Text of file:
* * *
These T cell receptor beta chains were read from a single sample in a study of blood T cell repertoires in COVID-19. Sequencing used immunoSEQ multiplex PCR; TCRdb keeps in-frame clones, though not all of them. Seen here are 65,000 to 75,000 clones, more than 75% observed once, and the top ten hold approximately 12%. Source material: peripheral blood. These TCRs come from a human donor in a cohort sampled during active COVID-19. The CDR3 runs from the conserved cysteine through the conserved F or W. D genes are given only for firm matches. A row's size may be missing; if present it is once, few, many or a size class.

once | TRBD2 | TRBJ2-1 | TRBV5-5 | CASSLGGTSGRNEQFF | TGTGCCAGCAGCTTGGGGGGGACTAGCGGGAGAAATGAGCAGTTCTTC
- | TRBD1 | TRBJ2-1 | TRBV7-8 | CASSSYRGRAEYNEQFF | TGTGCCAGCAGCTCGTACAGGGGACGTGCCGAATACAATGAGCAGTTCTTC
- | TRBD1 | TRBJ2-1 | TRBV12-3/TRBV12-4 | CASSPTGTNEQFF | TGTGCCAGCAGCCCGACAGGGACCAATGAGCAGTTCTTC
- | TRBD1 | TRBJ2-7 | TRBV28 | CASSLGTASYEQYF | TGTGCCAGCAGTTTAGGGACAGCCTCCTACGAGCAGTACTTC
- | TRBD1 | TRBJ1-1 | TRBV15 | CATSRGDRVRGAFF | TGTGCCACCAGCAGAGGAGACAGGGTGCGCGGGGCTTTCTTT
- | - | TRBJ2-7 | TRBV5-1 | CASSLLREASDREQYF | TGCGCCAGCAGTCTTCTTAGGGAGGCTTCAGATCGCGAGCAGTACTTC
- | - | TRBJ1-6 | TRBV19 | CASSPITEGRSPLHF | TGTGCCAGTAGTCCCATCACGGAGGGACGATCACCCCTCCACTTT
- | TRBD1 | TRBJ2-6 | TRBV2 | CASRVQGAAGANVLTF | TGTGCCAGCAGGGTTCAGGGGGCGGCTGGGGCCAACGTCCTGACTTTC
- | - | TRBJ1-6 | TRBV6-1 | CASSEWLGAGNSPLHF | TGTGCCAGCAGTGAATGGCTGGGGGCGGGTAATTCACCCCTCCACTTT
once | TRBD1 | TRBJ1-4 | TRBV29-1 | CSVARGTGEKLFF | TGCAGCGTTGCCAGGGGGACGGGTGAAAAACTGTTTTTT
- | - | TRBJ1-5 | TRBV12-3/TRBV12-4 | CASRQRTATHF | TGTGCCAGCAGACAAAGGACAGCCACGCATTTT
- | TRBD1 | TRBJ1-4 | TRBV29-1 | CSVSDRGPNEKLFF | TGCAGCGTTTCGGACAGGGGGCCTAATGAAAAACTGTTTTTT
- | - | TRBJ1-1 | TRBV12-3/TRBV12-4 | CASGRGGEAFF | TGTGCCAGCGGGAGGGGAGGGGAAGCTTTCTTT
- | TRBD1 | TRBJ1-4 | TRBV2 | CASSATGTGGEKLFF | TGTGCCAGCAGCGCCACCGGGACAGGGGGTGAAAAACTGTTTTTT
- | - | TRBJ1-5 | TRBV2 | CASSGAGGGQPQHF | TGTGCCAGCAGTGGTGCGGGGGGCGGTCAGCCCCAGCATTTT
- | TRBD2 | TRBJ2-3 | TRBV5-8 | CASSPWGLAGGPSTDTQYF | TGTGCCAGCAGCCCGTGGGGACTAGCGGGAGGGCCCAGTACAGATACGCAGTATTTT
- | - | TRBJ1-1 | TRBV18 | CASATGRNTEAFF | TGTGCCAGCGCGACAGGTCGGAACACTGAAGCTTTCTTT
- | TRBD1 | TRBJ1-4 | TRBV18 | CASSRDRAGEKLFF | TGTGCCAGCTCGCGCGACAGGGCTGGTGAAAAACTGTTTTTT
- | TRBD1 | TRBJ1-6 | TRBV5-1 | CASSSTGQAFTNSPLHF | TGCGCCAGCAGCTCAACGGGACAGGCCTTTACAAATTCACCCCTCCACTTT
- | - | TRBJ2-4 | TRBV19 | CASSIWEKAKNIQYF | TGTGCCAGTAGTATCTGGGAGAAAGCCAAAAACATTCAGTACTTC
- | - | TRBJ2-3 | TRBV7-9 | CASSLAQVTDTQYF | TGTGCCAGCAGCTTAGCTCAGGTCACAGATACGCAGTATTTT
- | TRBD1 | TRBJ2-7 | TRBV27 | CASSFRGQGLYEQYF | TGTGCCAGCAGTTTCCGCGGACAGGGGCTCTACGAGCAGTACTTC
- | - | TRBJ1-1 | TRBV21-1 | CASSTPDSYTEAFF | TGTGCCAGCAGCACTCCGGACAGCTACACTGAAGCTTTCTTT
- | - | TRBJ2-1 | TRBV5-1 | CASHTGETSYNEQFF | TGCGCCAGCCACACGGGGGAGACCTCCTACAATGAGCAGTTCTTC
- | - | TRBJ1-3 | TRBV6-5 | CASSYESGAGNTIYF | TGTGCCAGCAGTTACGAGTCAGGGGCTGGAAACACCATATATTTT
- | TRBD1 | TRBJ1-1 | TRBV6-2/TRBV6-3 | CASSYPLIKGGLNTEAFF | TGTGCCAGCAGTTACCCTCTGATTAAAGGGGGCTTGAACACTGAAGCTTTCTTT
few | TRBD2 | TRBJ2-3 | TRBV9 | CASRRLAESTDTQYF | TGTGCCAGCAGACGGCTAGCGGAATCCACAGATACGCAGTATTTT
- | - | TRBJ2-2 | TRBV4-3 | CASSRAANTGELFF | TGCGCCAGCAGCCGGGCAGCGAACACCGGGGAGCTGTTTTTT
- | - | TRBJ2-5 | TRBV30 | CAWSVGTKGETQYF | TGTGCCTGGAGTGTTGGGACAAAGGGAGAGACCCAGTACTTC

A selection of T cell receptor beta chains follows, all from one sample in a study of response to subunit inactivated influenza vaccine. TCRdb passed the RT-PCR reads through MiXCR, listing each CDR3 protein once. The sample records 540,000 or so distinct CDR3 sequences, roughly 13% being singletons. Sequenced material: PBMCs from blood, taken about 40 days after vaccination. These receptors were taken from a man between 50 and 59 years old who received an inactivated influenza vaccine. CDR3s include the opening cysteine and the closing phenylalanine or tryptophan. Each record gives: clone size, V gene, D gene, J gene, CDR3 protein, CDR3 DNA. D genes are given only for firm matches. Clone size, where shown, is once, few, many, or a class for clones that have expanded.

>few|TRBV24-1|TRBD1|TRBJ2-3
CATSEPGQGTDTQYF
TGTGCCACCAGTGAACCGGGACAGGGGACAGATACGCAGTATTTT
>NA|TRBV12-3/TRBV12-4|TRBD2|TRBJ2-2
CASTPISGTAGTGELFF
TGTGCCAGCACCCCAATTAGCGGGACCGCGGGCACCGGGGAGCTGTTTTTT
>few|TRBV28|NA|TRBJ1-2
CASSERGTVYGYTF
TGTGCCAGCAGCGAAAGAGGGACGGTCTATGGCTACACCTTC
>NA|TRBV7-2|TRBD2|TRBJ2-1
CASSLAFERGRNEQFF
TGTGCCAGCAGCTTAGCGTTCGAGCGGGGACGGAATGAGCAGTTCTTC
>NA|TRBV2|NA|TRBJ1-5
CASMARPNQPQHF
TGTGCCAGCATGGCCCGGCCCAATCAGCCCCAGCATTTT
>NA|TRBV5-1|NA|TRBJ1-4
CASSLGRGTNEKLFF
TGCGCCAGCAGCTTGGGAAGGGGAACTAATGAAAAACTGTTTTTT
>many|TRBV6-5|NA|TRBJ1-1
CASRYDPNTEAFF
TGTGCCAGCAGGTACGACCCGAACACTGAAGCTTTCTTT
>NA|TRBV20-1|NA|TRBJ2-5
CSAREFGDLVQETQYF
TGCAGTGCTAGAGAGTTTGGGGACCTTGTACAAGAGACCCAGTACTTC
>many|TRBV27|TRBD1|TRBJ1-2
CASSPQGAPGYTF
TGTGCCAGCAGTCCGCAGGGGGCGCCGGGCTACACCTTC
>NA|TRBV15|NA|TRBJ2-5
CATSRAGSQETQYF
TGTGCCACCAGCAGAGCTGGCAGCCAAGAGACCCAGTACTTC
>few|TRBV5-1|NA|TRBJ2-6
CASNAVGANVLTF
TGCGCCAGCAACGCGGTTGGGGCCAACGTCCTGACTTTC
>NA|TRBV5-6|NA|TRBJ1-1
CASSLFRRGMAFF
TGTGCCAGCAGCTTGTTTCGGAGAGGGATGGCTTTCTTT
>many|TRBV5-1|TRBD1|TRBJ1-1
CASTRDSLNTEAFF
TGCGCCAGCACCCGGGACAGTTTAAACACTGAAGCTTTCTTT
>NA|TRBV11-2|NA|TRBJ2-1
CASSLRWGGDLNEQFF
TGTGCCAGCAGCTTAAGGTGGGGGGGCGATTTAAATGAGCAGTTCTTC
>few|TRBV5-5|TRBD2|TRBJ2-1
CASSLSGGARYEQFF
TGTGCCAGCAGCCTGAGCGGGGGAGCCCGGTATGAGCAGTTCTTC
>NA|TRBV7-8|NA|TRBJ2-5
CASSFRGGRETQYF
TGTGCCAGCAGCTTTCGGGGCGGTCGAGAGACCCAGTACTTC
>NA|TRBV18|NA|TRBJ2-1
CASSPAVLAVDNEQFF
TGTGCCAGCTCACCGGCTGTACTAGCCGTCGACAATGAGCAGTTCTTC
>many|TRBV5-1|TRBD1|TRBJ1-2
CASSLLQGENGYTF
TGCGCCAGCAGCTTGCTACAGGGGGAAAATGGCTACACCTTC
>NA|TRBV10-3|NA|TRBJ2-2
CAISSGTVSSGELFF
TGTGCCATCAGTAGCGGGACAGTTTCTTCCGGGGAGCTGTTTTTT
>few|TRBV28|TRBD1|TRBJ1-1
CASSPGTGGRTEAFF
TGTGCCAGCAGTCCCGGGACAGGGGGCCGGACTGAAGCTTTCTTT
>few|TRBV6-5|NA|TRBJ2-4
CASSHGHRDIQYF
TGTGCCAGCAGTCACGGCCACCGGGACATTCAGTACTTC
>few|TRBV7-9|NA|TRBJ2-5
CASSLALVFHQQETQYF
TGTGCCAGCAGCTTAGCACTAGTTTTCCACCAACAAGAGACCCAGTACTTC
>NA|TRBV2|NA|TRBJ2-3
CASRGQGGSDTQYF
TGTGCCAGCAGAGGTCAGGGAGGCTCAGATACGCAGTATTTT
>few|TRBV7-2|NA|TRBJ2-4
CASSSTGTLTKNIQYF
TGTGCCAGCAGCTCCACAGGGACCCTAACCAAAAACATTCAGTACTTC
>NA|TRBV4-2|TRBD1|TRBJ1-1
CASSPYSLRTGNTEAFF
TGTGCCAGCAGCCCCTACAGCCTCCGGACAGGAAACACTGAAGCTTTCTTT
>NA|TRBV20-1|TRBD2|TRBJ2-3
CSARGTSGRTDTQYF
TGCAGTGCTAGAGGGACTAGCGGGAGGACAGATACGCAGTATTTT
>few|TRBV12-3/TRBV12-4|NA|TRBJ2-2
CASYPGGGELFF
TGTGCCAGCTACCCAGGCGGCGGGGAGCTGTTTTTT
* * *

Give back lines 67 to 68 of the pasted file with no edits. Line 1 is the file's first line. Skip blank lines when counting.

TGTGCCAGCAGCTTGTTTCGGAGAGGGATGGCTTTCTTT
>many|TRBV5-1|TRBD1|TRBJ1-1